Hart’s-Tongue Fern, Gerald Schwartz
Lichen, Rock Gnome, Wanda Schubmehl
Advice from Ancestors, Beau Cutts


The Last Valley, Katherine L. Gordon
Whale Ivory, Eileen Malone
Last Whale, Gary Lawless
Leviathan, Lewis Turco
Harpoon, William Heyen
Ascension, Margo Stever
For a Coming Extinction, W. S. Merwin
The Whale’s Tale, Joe St. Martin
The Manatee, Campbell McGrath
Chancing Upon the Manatees, Elise Paschen
Sirenia Mermaidus, Patricia Ellyn Powell
Grace Despite, Alisa Gordaneer
Our Delightful Weasel in the Sea, Michele Bar-David
Turtle Moon, Brian Swann
I walk the darkening beach, Wilda Morris
So Excellent a Fishe…, Dennis Fritzinger
Chinook.  Sockeye.  On special this week only, Alisa Gordaneer
Shortnose, Anne W. Hammond
Alewives, Marianna Tupper
Of High Sierra Rivulets and Not Burning Books, Ann Beman
Isolation, Jason A. Seivers


For a northern flying squirrel seen on Nov. 23, 1982, Elizabeth Lawson
Saturday, Tucker’s Cave, Alisa Gordaneer
Bats Deserve Better, Kathleen March
For Life, Lynn Pattison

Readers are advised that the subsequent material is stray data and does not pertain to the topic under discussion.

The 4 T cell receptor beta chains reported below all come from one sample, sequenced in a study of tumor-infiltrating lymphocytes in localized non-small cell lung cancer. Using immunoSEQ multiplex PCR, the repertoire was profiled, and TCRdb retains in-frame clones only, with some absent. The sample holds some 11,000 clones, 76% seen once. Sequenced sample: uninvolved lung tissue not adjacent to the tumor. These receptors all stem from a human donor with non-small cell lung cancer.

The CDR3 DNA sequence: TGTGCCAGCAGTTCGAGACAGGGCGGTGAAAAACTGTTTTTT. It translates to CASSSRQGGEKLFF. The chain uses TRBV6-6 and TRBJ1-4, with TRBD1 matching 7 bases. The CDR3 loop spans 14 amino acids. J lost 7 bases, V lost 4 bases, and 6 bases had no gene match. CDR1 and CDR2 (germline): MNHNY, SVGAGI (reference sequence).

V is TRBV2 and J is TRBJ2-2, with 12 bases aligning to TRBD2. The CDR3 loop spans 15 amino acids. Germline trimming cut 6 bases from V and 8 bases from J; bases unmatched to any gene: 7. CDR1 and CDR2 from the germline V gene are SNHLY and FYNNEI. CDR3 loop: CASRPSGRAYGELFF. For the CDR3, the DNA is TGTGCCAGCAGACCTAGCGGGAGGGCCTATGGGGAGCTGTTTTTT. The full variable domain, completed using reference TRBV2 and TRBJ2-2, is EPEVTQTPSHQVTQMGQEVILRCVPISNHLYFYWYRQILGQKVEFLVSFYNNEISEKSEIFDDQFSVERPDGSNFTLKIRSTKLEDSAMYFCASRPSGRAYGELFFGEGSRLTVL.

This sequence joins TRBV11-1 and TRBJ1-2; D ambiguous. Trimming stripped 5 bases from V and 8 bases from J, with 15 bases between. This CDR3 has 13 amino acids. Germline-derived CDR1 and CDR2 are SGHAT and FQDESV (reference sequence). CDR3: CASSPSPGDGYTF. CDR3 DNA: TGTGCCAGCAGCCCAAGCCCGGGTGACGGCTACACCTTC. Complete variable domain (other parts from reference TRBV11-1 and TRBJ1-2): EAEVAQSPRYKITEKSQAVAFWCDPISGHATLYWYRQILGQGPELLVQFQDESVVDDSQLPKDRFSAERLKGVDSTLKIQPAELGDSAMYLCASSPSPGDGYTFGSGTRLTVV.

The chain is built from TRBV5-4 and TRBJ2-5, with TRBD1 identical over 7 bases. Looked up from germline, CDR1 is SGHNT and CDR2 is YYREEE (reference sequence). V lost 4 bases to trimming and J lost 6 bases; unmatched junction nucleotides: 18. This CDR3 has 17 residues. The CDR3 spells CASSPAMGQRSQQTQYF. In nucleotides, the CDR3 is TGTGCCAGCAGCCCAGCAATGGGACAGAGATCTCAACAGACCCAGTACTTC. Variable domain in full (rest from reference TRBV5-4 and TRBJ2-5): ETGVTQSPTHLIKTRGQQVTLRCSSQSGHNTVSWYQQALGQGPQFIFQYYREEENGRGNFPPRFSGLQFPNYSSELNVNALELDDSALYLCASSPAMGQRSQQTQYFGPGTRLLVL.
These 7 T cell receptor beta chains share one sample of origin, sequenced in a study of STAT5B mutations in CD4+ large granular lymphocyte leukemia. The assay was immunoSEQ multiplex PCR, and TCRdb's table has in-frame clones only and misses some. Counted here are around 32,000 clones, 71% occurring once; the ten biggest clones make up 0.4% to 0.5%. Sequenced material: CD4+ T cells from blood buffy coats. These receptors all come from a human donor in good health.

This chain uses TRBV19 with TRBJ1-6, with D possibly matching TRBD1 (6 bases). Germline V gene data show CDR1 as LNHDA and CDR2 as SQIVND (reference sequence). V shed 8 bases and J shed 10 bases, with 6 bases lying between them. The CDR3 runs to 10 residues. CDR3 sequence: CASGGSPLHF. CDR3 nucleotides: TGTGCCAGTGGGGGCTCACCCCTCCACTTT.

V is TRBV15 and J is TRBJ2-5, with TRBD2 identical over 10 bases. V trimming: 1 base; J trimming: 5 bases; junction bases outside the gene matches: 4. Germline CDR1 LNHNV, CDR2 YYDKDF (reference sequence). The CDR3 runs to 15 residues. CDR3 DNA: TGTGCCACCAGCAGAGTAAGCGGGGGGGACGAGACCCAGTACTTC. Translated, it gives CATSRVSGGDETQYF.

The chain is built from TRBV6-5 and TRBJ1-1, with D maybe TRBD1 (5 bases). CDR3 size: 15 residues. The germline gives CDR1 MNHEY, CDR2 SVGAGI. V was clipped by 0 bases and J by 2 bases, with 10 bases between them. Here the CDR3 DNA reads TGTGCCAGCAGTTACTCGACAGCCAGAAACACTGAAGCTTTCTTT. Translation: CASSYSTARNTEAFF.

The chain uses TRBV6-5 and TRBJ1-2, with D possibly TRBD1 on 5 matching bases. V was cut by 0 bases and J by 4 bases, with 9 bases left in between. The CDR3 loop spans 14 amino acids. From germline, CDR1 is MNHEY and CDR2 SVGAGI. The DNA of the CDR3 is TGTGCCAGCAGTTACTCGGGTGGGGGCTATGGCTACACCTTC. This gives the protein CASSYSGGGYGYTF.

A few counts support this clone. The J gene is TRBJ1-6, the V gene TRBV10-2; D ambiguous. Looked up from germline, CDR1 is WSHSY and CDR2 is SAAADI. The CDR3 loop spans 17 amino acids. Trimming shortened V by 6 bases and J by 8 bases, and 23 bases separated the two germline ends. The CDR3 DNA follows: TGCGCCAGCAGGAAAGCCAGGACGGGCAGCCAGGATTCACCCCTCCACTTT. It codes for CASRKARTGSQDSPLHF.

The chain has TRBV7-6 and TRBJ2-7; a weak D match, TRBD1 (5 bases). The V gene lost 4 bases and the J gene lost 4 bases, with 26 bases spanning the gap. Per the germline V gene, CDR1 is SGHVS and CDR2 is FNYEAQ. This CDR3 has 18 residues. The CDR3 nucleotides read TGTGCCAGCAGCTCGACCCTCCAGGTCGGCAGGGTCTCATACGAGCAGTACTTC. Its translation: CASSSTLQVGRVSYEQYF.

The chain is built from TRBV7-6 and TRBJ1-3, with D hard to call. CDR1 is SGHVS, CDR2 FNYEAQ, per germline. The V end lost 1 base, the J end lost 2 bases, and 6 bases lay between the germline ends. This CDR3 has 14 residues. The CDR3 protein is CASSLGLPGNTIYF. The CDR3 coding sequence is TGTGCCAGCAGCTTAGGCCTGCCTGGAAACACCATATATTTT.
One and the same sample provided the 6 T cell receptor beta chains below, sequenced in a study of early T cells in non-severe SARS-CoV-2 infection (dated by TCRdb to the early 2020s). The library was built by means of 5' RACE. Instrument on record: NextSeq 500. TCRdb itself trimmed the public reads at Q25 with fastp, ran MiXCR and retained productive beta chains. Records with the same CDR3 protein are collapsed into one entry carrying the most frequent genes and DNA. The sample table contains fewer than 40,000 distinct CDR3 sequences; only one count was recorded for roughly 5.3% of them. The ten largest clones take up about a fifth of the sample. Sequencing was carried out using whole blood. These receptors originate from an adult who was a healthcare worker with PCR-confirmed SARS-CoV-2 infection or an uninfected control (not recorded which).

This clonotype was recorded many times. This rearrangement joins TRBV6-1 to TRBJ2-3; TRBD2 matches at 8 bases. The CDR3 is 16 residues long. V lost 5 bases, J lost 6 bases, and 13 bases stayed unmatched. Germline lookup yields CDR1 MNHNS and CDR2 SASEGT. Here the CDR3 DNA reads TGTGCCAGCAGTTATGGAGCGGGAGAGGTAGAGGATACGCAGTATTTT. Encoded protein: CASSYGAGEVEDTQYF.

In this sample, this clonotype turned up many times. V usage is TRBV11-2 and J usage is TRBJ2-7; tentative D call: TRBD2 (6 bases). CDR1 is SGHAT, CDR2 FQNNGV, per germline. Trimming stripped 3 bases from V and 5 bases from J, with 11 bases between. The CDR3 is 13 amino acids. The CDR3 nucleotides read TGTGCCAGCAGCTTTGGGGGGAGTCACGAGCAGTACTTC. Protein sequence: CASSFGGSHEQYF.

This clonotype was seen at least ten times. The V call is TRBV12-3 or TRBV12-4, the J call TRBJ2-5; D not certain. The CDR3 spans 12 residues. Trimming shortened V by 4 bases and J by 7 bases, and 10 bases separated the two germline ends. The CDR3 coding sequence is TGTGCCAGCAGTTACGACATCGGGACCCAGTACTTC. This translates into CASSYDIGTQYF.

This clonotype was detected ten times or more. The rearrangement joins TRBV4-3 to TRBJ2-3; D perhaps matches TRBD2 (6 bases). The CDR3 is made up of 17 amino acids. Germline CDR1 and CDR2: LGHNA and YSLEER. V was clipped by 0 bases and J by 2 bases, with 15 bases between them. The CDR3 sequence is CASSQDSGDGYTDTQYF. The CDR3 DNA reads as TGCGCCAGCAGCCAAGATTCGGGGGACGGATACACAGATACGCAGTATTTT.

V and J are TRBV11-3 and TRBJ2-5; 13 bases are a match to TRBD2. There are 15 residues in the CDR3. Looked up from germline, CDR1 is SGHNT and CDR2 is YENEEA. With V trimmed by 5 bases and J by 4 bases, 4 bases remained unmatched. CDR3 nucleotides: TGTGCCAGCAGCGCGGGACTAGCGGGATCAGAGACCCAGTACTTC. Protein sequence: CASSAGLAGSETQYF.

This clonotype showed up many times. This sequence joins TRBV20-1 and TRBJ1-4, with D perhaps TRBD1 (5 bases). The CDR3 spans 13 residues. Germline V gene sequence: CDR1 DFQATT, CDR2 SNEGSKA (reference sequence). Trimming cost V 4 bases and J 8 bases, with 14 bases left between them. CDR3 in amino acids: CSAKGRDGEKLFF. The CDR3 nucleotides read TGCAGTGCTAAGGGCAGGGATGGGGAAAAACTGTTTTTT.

Scavengers, Catie Jarvis
Condor, Susan Edwards Richmond
Craning, Richard Downing
Cranes to Come, Marilyn Peretti
On Spotting a Pygmy Owl, Shirley S. Stevens
The Long View, Todd Davis
Piping Plover, Shirley S. Stevens
Obsolete, Todd Davis
The Day There Were No Birds, Constance Vogel
Faded Blue, Lisa Scott Hilton
Lament for the Karner Blue Butterfly, Donna Marbach
Starvation, Jason A. Seivers

Romantic Poetry

T wenty-five thousand species, twenty-five thousand different kinds of lives are wiped from the planet by human excess and ignorance each year. We’ve pushed up the natural extinction rate a hundres to a thousand times. And the loss of each species creates a hole in life’s web, limiting Earth’s creative possibilities. With The Dire Elegies, we take the first step in healing, by naming that which we stand to lose. Gifted and passionate human voices blend together in this important manifesto: it’s a must-read for our times.

– Susan Cerulean, Tracking Desire: A Journey After Swallow-tailed Kites

If poets are the unacknowledged legislators of the world (or even if they’re not), now is the time for them to step forward and tackle a great theme, what W.W. Merwin calls the “coming extinction.” Luckily, some have taken up the challenge in this important and wide-ranging collection. In Gary Snyder’s phrase ‘a clear and attentive mind’ is needed for the task. We can see this mind at work in well-known poets such as Merwin and Snyder, Kumin, Heyen Turco and McGrath, as well as poets not so well-known, yet. All the writers in this anthology show the way. Let’s hope many other follow, poets and non-poets, all people with clear and attentive minds, to help us focus our creative attention where it needs to be focused.